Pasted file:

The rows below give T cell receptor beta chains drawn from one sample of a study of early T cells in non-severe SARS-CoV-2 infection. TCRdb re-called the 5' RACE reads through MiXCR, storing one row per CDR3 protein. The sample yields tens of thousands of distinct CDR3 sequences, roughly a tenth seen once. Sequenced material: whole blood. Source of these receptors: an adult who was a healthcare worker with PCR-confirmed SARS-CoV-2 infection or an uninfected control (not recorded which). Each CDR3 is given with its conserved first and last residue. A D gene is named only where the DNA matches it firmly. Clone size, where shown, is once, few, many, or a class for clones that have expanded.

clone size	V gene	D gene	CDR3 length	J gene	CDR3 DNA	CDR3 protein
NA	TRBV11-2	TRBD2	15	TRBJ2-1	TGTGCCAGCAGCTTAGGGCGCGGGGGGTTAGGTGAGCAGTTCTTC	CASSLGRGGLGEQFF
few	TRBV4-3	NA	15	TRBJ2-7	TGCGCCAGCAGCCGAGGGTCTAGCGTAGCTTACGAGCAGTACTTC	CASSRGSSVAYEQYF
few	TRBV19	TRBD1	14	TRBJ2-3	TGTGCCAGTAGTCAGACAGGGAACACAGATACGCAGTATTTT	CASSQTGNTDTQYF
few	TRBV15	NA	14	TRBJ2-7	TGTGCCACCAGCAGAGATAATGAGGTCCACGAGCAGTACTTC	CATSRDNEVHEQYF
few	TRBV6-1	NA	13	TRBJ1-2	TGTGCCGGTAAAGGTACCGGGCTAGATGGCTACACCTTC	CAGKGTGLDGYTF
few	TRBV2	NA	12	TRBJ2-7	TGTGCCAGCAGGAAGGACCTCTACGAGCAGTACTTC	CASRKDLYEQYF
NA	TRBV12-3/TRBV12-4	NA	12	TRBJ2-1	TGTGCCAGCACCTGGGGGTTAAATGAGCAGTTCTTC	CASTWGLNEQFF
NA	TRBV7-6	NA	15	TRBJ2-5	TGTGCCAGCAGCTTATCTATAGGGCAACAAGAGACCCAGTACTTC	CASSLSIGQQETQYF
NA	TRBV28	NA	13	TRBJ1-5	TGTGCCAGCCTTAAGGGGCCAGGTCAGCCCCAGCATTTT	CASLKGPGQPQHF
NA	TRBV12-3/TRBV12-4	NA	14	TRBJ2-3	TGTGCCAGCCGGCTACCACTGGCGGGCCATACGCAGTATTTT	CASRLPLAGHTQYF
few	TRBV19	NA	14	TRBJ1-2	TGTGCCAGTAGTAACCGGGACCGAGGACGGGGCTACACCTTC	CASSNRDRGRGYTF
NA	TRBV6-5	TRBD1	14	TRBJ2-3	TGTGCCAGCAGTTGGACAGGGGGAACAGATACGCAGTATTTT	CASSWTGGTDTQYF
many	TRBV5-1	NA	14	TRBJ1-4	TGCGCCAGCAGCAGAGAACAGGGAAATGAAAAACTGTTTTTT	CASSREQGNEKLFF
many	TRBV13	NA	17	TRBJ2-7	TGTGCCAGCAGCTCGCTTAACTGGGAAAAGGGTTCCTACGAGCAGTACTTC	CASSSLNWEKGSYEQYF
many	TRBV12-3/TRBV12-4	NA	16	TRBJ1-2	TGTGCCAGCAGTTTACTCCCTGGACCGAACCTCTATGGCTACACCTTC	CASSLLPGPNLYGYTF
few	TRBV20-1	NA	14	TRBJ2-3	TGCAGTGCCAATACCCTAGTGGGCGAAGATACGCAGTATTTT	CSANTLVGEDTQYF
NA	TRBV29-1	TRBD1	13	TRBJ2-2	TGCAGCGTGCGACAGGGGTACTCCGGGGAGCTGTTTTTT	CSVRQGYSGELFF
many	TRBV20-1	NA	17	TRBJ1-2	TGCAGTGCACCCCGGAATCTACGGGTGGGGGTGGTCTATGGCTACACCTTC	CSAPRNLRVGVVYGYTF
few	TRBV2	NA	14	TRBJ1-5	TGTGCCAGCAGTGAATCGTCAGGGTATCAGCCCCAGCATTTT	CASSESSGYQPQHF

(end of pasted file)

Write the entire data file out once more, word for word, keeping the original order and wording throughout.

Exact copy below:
The rows below give T cell receptor beta chains drawn from one sample of a study of early T cells in non-severe SARS-CoV-2 infection. TCRdb re-called the 5' RACE reads through MiXCR, storing one row per CDR3 protein. The sample yields tens of thousands of distinct CDR3 sequences, roughly a tenth seen once. Sequenced material: whole blood. Source of these receptors: an adult who was a healthcare worker with PCR-confirmed SARS-CoV-2 infection or an uninfected control (not recorded which). Each CDR3 is given with its conserved first and last residue. A D gene is named only where the DNA matches it firmly. Clone size, where shown, is once, few, many, or a class for clones that have expanded.

clone size	V gene	D gene	CDR3 length	J gene	CDR3 DNA	CDR3 protein
NA	TRBV11-2	TRBD2	15	TRBJ2-1	TGTGCCAGCAGCTTAGGGCGCGGGGGGTTAGGTGAGCAGTTCTTC	CASSLGRGGLGEQFF
few	TRBV4-3	NA	15	TRBJ2-7	TGCGCCAGCAGCCGAGGGTCTAGCGTAGCTTACGAGCAGTACTTC	CASSRGSSVAYEQYF
few	TRBV19	TRBD1	14	TRBJ2-3	TGTGCCAGTAGTCAGACAGGGAACACAGATACGCAGTATTTT	CASSQTGNTDTQYF
few	TRBV15	NA	14	TRBJ2-7	TGTGCCACCAGCAGAGATAATGAGGTCCACGAGCAGTACTTC	CATSRDNEVHEQYF
few	TRBV6-1	NA	13	TRBJ1-2	TGTGCCGGTAAAGGTACCGGGCTAGATGGCTACACCTTC	CAGKGTGLDGYTF
few	TRBV2	NA	12	TRBJ2-7	TGTGCCAGCAGGAAGGACCTCTACGAGCAGTACTTC	CASRKDLYEQYF
NA	TRBV12-3/TRBV12-4	NA	12	TRBJ2-1	TGTGCCAGCACCTGGGGGTTAAATGAGCAGTTCTTC	CASTWGLNEQFF
NA	TRBV7-6	NA	15	TRBJ2-5	TGTGCCAGCAGCTTATCTATAGGGCAACAAGAGACCCAGTACTTC	CASSLSIGQQETQYF
NA	TRBV28	NA	13	TRBJ1-5	TGTGCCAGCCTTAAGGGGCCAGGTCAGCCCCAGCATTTT	CASLKGPGQPQHF
NA	TRBV12-3/TRBV12-4	NA	14	TRBJ2-3	TGTGCCAGCCGGCTACCACTGGCGGGCCATACGCAGTATTTT	CASRLPLAGHTQYF
few	TRBV19	NA	14	TRBJ1-2	TGTGCCAGTAGTAACCGGGACCGAGGACGGGGCTACACCTTC	CASSNRDRGRGYTF
NA	TRBV6-5	TRBD1	14	TRBJ2-3	TGTGCCAGCAGTTGGACAGGGGGAACAGATACGCAGTATTTT	CASSWTGGTDTQYF
many	TRBV5-1	NA	14	TRBJ1-4	TGCGCCAGCAGCAGAGAACAGGGAAATGAAAAACTGTTTTTT	CASSREQGNEKLFF
many	TRBV13	NA	17	TRBJ2-7	TGTGCCAGCAGCTCGCTTAACTGGGAAAAGGGTTCCTACGAGCAGTACTTC	CASSSLNWEKGSYEQYF
many	TRBV12-3/TRBV12-4	NA	16	TRBJ1-2	TGTGCCAGCAGTTTACTCCCTGGACCGAACCTCTATGGCTACACCTTC	CASSLLPGPNLYGYTF
few	TRBV20-1	NA	14	TRBJ2-3	TGCAGTGCCAATACCCTAGTGGGCGAAGATACGCAGTATTTT	CSANTLVGEDTQYF
NA	TRBV29-1	TRBD1	13	TRBJ2-2	TGCAGCGTGCGACAGGGGTACTCCGGGGAGCTGTTTTTT	CSVRQGYSGELFF
many	TRBV20-1	NA	17	TRBJ1-2	TGCAGTGCACCCCGGAATCTACGGGTGGGGGTGGTCTATGGCTACACCTTC	CSAPRNLRVGVVYGYTF
few	TRBV2	NA	14	TRBJ1-5	TGTGCCAGCAGTGAATCGTCAGGGTATCAGCCCCAGCATTTT	CASSESSGYQPQHF